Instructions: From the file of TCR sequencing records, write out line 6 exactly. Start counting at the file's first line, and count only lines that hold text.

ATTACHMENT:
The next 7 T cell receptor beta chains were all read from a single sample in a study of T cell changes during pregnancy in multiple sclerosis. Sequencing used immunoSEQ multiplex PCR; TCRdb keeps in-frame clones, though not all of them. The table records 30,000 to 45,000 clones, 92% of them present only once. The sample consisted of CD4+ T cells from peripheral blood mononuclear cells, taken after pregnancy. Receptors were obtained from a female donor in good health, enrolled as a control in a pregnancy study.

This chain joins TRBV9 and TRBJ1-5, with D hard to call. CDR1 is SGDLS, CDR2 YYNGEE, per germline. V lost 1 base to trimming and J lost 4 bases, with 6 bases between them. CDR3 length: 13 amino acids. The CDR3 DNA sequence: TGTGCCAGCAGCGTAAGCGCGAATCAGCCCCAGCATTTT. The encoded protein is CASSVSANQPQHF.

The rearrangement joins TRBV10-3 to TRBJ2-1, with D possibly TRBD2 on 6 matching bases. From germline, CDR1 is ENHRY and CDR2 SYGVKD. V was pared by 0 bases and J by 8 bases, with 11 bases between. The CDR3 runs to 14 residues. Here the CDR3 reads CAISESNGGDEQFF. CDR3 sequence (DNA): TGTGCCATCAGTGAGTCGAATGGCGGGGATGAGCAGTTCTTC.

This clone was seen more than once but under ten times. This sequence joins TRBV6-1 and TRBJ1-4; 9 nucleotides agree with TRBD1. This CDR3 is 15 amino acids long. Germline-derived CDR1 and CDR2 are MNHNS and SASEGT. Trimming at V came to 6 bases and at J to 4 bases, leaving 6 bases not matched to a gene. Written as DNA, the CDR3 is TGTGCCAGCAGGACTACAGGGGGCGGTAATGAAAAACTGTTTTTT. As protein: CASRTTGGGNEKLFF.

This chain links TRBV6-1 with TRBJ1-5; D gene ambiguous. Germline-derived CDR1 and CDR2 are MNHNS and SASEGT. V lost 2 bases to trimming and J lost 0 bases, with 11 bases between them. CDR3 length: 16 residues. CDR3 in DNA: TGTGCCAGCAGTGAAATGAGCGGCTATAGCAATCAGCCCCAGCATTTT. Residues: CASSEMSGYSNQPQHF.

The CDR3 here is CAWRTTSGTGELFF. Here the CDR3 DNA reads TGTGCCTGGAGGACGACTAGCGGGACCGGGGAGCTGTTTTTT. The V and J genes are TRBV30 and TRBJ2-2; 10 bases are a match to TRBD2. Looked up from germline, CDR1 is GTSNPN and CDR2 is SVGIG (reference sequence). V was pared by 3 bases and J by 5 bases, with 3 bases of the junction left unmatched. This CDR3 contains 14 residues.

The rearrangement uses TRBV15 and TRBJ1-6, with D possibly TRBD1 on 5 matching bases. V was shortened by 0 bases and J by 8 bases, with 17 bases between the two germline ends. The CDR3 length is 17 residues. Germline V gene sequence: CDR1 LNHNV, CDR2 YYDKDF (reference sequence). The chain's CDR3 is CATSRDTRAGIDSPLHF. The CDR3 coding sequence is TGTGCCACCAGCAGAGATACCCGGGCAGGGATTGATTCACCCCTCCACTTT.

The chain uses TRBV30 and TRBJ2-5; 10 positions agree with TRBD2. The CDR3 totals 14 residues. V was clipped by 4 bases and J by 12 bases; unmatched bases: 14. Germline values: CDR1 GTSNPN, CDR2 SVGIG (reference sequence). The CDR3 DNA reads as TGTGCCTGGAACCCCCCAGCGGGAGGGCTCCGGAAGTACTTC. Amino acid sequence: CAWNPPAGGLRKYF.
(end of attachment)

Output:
The CDR3 here is CAWRTTSGTGELFF. Here the CDR3 DNA reads TGTGCCTGGAGGACGACTAGCGGGACCGGGGAGCTGTTTTTT. The V and J genes are TRBV30 and TRBJ2-2; 10 bases are a match to TRBD2. Looked up from germline, CDR1 is GTSNPN and CDR2 is SVGIG (reference sequence). V was pared by 3 bases and J by 5 bases, with 3 bases of the junction left unmatched. This CDR3 contains 14 residues.